Many years ago I was told that drum fish communicated by shaking their heads violently, which caused their otoliths (earstones) to rattle; indicating that only Drums had otoliths and that, somehow, they could decipher rattles. The same person also told me the fish had earned its name “Drum” because of the drumming sound produced while shaking its head. To prove his point, my instructor dissected a fish, removed the otoliths, and shook them in a bottle so that I could hear the noise—although not until after shaking the whole fish in my face while asking, “Can you hear it?” several times—which I couldn’t.
Although he was trying to be helpful, it turns out that his information, some 30 years past, was incorrect. All fish species, with the exception of rays, sharks, and lampreys, have otoliths or earstones. Since the earstones grow in ring-like patterns, much the way trees grow, they are invaluable when aging a fish. And, not only do the earstones, comprised mainly of calcium, aid in the fishes’ sense of balance but they also give the fish a means of hearing much like the bones in our human ears.
So why does a fish need to hear? It seems they have been talking to each other for millions of years. The drums, both freshwater and salt, do not swim around shaking their heads and rattling their brains. Instead, their communication is much more sophisticated; they grunt, hum, and growl like most other fish species.
The common misconception, even amongst many scuba divers, is that the underwater world is a silent place. But sit very still on the bottom, especially near coral reefs, and the underwater world is rife with a cacophony of sound. Or, stay dry and invest in (or build) an inexpensive hydrophone and those willing to listen carefully will be amazed.
In a recent paper published in the journal Science, three visiting professors at the Marine Biological Laboratory, a branch of Woods Hole Oceanographic Institute in Massachusetts, presented the findings resulting from a five-year study of fish communication. According to the paper, Dr. Andrew Bass of Cornell University, Dr. Robert Baker of New York University Medical Center, and Dr. Edwin Gilland of Howard University studied the neuroscience and physiology of sounds created by a male Midshipman fish.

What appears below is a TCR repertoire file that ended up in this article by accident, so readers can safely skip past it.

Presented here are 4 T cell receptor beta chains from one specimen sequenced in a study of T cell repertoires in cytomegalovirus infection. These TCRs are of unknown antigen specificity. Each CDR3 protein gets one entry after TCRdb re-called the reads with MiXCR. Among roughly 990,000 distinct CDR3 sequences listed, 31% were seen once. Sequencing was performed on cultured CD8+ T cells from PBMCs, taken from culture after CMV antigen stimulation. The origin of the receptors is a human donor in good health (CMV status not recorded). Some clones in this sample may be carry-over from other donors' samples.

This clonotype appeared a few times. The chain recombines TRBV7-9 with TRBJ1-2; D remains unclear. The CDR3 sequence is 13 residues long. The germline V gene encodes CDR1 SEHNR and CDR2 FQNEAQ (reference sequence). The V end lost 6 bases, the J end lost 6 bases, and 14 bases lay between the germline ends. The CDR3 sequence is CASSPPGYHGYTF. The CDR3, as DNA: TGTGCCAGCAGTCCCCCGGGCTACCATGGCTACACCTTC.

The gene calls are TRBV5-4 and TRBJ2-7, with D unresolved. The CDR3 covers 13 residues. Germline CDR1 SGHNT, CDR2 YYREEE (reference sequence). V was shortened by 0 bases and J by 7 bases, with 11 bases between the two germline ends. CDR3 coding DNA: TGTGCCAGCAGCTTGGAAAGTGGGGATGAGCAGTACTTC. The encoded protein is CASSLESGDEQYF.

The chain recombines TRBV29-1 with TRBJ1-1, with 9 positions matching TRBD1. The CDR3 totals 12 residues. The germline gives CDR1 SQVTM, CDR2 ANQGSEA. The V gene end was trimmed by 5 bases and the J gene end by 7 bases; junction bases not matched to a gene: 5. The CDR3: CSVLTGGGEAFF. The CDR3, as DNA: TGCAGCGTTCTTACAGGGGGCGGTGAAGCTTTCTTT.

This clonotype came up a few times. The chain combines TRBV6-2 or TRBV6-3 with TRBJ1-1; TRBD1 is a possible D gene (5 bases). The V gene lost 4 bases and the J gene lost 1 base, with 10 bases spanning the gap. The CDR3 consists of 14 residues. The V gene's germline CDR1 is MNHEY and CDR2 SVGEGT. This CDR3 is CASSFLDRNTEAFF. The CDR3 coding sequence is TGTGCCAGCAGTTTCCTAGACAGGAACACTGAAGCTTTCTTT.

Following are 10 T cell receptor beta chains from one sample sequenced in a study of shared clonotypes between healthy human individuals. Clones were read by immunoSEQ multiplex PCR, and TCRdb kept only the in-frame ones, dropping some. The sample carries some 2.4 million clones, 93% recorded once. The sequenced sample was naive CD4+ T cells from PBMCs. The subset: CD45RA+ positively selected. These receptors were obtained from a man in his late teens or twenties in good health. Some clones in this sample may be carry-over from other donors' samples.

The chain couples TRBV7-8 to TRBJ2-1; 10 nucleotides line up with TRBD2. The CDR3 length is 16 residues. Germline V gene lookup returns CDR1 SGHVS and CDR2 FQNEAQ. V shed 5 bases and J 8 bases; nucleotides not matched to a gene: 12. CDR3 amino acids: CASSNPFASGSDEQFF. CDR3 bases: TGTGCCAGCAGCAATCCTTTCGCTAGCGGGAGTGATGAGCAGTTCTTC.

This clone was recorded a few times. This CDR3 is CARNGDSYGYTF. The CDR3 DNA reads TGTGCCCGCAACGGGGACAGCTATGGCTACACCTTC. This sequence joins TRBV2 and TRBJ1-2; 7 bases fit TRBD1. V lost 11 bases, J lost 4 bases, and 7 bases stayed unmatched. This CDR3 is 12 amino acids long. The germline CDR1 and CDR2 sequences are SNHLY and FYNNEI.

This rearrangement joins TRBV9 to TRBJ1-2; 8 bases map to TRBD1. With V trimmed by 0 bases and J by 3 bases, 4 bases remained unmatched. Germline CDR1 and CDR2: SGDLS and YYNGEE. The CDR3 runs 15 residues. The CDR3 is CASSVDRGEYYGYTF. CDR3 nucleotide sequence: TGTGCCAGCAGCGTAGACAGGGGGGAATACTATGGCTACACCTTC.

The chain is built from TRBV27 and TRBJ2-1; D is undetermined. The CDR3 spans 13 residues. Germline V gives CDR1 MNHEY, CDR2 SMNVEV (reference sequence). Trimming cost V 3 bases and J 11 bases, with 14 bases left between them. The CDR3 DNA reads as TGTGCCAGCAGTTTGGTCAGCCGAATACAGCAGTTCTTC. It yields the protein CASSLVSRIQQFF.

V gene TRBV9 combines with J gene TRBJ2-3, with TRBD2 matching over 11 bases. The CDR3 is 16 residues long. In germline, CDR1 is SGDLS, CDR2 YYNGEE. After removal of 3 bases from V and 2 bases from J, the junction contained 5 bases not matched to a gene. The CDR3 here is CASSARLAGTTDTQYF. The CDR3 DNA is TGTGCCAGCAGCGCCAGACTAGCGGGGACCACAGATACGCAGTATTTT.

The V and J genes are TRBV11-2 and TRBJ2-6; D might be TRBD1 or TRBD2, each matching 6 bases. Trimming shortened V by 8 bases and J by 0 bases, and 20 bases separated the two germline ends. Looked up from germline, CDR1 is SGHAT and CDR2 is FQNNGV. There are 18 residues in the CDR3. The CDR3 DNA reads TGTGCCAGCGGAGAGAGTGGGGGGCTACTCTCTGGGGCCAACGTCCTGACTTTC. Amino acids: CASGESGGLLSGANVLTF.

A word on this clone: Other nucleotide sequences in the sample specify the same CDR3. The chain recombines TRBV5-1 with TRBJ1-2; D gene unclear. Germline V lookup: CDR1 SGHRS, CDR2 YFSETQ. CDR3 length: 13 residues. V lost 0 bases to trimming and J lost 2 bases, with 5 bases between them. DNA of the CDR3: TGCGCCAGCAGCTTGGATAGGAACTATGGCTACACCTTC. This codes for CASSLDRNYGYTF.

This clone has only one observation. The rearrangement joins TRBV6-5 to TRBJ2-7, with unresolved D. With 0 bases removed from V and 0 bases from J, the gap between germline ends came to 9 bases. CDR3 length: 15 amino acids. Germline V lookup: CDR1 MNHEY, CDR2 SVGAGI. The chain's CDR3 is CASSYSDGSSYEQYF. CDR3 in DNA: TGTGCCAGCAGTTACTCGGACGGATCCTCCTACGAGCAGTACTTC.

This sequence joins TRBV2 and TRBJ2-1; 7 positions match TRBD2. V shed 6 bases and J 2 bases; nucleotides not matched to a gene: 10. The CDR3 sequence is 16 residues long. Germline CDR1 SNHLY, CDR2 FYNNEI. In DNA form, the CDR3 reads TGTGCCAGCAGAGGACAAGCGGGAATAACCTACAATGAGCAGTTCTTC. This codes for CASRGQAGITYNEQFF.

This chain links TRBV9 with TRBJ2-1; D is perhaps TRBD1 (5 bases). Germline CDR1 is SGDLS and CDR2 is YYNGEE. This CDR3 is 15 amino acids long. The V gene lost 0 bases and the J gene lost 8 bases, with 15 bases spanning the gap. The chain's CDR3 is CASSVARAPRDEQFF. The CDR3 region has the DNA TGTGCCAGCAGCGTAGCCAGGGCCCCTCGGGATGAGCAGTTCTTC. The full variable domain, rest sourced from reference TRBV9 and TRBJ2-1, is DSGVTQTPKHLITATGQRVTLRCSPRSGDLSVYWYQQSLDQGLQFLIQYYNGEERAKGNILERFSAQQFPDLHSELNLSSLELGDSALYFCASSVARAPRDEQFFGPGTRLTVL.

What they discovered is that the neural circuitry responsible for sound in fish is quite similar to that which allows a child to giggle or a horse to neigh. “Fish have all the same parts of the brain that you do,” says Bass, the paper’s lead author. Bass further states, “There’s reason to suggest that the use of sound in social communication is widespread among fishes.” Additional conclusions of the fish communication study also show “evidence that the ability to make and respond to sound is an ancient part of the vertebrate success story.”
It seems that the male Midshipman fish, a close relative of Toadfish, cannot attract a mate to the stone nest he creates unless his humming song finds the ear of an approving female. No song, no mate. In an article published by the MBL at Woods Hole, Dr. Bass, the lead scientist, stated, “Fish are an incredibly successful group, making up nearly half of the living species of vertebrates, and vocal communication may be partly responsible. The kind of work we’re doing contributes to answering questions as to why these animals are so successful. We’re only touching the tip of the iceberg here.”
How do fish create the sounds? Most all fish, sharks being one exception, have a swim bladder (also called a gas bladder or air bladder) which is a gas-filled organ located dorsally that controls buoyancy by contracting and expanding as the fish travels through the water.
But, the swim bladder serves a dual purpose. Its second function is that of creating sound. When the fish need to warn an intruder away from nest areas or attract a female to newly built nests, neurons in the brain dedicated to communication signal the vocal muscles around the swim bladder to contract and the appropriate grunt, growl, or hum is produced; much like our communication neurons tell our vocal muscles to contract when we have need to communicate.
Just imagine all the conversations going on below the surface. There’s still so much to learn about our seas and the creatures within and, just maybe, along the way more of us will realize how many basics we share. It wasn’t that long ago that we thought only man had the ability of language. Now we find that even fish have language.
After 30 years as a wild and domestic animal rescuer, rehabber, and educator in the states, Becky Dayhuff-Bauer became a scuba instructor and award-winning journalist covering the marine environment in the Caribbean. She is a contributing photographer to NOAA.